Cases (menu position rule)
In 1997, the City of New Orleans extended insurance benefits to same-sex partners of city employees. In 1993, the City Council had created a domestic partner registry that allows couples to make public commitment to care for and support each other. Both policies came under attack through a lawsuit brought by the antigay Alliance Defense Fund. At the city’s request, Lambda Legal joined a lawsuit to uphold these policies. According to the decision of the Louisiana Court of Appeal, Fourth District, the City did not exceed its authority because the “registry ordinance has no effect on the Civil Code articles relating to marriage, creates no obligations between the parties who choose to register, and provides neither an enforcement mechanism nor a cause of action for which redress may be sought in courts of this state.”
In states lacking protections for same-sex couples, cities and counties sometimes fill the gap with local protections. The City of New Orleans, pursuant to authority under the Louisiana State Constitution provided such protections for its residents. Anti-gay groups have an interest in attacking these protections by arguing that cities and counties lack the authority to create such protections for same-sex couples.
Lambda Legal's Impact
A victory in this case means that domestic partner benefits and the city’s domestic partner registry are kept intact, providing important protections for same-sex couples. It also shows the Alliance Defense Fund (ADF) and other antigay groups that their efforts to undermine protections for LGBT people will not prevail.
- August 2003 Lambda Legal joins City of New Orleans in defending domestic partnership benefits for same-sex partners of city employees.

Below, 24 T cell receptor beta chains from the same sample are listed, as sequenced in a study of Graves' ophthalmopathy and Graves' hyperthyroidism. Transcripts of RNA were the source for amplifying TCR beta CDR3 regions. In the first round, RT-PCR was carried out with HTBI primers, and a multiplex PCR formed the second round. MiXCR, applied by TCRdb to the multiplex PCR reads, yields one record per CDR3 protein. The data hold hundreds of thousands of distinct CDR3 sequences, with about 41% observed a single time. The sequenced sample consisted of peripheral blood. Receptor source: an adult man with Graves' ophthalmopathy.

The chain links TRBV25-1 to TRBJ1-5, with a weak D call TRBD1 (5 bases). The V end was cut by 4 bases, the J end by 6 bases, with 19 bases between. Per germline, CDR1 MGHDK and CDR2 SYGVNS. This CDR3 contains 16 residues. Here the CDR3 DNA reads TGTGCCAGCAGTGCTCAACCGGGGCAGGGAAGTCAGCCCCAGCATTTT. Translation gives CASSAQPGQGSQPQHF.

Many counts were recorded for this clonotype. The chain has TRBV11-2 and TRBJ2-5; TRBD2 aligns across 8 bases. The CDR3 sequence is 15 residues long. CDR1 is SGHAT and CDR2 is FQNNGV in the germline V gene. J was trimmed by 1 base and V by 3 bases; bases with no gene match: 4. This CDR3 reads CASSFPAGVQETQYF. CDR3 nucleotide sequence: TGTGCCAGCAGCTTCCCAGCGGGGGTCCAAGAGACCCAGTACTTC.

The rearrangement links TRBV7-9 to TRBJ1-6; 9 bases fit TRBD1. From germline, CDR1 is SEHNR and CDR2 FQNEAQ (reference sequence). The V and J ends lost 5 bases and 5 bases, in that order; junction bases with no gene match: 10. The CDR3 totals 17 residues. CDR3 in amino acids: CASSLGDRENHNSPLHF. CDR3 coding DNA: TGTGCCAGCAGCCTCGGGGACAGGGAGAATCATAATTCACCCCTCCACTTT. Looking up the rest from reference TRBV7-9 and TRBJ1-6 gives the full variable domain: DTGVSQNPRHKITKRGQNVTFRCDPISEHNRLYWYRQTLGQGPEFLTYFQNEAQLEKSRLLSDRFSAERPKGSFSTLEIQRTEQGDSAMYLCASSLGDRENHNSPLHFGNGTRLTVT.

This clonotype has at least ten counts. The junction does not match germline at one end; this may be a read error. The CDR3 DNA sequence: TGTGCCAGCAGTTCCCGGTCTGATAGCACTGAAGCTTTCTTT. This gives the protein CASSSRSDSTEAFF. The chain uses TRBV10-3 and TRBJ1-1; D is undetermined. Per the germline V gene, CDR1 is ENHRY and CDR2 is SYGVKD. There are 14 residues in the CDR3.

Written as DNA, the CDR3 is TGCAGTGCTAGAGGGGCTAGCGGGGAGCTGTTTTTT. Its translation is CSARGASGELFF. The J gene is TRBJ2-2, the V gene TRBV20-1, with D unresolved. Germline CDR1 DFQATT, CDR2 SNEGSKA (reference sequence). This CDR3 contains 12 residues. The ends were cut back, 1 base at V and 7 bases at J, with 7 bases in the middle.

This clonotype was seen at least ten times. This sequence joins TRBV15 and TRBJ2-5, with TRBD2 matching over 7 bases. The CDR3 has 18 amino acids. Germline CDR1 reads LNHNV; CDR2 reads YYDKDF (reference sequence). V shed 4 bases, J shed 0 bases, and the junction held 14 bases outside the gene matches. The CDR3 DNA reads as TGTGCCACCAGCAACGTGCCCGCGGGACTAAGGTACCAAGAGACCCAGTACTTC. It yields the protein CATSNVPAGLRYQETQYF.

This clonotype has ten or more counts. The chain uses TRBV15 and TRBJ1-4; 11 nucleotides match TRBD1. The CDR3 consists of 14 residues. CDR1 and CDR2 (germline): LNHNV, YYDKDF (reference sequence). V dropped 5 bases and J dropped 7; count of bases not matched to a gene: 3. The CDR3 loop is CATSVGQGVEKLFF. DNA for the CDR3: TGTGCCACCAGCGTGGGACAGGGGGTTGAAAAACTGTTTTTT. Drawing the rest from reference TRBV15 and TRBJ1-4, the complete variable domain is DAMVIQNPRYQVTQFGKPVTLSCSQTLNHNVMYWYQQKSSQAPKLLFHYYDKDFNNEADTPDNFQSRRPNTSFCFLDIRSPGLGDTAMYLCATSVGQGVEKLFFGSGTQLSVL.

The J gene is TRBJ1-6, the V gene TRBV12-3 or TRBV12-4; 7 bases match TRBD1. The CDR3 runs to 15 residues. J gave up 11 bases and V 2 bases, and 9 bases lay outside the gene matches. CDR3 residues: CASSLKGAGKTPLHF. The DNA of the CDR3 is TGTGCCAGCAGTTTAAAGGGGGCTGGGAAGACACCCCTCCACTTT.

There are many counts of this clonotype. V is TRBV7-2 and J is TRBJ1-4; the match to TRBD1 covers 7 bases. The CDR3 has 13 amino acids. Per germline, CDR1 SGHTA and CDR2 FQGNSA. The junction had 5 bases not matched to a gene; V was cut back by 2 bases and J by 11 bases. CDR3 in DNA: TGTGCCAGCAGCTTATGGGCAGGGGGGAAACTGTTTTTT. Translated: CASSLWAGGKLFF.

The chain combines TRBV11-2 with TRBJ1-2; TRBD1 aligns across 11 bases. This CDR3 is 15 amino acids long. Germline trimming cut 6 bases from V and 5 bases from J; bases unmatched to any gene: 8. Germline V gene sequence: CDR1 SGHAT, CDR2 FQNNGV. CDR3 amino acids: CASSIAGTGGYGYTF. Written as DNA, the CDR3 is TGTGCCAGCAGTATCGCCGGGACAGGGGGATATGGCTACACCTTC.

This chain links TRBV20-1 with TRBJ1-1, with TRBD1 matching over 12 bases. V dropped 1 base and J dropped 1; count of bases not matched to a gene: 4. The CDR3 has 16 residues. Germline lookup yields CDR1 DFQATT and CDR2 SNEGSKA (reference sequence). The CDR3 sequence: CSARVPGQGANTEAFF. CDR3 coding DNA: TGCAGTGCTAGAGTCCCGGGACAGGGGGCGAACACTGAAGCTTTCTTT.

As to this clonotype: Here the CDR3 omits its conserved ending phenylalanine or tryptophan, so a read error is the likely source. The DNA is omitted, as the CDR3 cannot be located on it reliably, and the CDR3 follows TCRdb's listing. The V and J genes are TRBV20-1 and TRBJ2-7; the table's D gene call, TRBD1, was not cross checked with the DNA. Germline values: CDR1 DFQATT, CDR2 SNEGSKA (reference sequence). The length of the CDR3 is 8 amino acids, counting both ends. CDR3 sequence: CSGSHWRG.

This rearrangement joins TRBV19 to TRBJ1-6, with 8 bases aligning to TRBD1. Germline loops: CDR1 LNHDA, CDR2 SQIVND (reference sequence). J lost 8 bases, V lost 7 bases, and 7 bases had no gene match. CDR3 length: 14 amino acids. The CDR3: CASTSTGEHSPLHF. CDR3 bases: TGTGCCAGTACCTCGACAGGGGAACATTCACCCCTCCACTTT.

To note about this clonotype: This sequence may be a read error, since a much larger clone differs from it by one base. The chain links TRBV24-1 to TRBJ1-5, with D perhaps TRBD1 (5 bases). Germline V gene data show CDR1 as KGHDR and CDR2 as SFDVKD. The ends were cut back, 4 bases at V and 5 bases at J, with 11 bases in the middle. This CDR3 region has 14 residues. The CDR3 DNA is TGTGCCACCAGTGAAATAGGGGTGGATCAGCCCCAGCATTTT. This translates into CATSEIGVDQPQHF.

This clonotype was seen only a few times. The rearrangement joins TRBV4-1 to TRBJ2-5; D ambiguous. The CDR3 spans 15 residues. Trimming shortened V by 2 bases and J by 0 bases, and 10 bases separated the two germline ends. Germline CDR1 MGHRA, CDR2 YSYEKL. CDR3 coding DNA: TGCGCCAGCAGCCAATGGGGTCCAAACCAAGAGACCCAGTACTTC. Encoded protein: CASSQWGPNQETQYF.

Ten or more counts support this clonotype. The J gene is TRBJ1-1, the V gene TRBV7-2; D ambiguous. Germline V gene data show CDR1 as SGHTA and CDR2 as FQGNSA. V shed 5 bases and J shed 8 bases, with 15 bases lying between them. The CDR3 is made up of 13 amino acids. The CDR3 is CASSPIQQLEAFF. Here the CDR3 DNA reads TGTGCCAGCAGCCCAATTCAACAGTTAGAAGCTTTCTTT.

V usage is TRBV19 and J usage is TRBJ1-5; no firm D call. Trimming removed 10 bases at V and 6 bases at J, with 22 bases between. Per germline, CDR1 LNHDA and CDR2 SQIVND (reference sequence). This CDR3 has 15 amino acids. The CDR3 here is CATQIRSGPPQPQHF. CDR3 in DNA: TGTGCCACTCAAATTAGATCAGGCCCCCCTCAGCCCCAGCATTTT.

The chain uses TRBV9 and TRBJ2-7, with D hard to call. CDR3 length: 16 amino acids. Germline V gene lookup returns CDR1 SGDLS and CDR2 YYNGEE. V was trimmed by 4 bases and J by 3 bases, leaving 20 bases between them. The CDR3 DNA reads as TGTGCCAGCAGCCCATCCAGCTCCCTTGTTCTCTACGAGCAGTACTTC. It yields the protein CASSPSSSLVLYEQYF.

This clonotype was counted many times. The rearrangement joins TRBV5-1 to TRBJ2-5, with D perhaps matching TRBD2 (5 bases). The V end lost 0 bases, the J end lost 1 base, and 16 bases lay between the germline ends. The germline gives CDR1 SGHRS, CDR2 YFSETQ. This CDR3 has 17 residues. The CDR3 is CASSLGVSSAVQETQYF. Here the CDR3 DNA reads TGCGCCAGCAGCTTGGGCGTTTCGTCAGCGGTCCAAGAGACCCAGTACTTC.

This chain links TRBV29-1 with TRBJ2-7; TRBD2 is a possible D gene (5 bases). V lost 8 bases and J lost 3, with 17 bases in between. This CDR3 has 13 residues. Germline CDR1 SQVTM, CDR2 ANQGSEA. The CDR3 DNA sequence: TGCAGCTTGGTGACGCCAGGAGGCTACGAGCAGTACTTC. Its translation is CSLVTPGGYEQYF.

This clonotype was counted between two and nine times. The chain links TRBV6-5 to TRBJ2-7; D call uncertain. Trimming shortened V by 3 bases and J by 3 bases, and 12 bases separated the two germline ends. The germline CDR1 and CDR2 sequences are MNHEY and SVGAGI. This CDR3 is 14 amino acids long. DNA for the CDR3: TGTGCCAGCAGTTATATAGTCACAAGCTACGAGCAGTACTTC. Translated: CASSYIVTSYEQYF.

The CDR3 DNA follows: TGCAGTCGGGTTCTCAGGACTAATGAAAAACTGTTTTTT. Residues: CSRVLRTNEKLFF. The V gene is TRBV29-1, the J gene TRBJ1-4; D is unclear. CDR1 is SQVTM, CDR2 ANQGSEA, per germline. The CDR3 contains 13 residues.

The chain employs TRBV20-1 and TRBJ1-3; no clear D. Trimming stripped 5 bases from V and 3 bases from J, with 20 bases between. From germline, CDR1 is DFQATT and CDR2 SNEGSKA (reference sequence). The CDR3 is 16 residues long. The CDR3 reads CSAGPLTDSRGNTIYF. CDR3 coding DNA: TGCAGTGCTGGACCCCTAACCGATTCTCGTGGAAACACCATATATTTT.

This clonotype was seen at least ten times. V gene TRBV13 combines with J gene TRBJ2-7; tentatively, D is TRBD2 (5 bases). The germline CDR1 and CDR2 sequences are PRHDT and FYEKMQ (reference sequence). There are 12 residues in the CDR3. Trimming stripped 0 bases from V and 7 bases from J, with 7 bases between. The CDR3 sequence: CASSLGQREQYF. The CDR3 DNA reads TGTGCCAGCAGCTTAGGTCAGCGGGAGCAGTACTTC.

- January 2005 Louisiana Appeals Court hears oral arguments in the case.
- December 2005 Victory! Louisiana Appeals Court holds that taxpayers did not have standing to challenge the New Orleans domestic partnership benefits and upholds ruling safeguarding health insurance benefits for same-sex partners of city employees.
- May 2006 Louisiana Supreme Court reverses the decision of the Louisiana Appeals Court, holding that taxpayers may challenge New Orleans domestic partnership benefits. The case is returned to the trial court for further proceedings.
- September 2007 Plaintiffs' motion for summary judgment on the merits is denied.
- November 2007 Defendants' cross-motion for summary judgment is heard. The court takes the matter under advisement.
- January 2008 Victory! Civil District Court for Orleans Parish rules that State Constitution does indeed grant the city of New Orleans the authority to offer health benefits to the domestic partners of city employees and maintain a registry of domestic partners for city residents.
- March 2008 ADF appeals.
- January 2009 Victory! Louisiana Court of Appeal, Fourth District, upholds the lower court ruling.
Peter Sabi, Philip Centanni, Brian Barbieri, Howard Lees
Brian Chase, Kenneth D. Upton, Jr.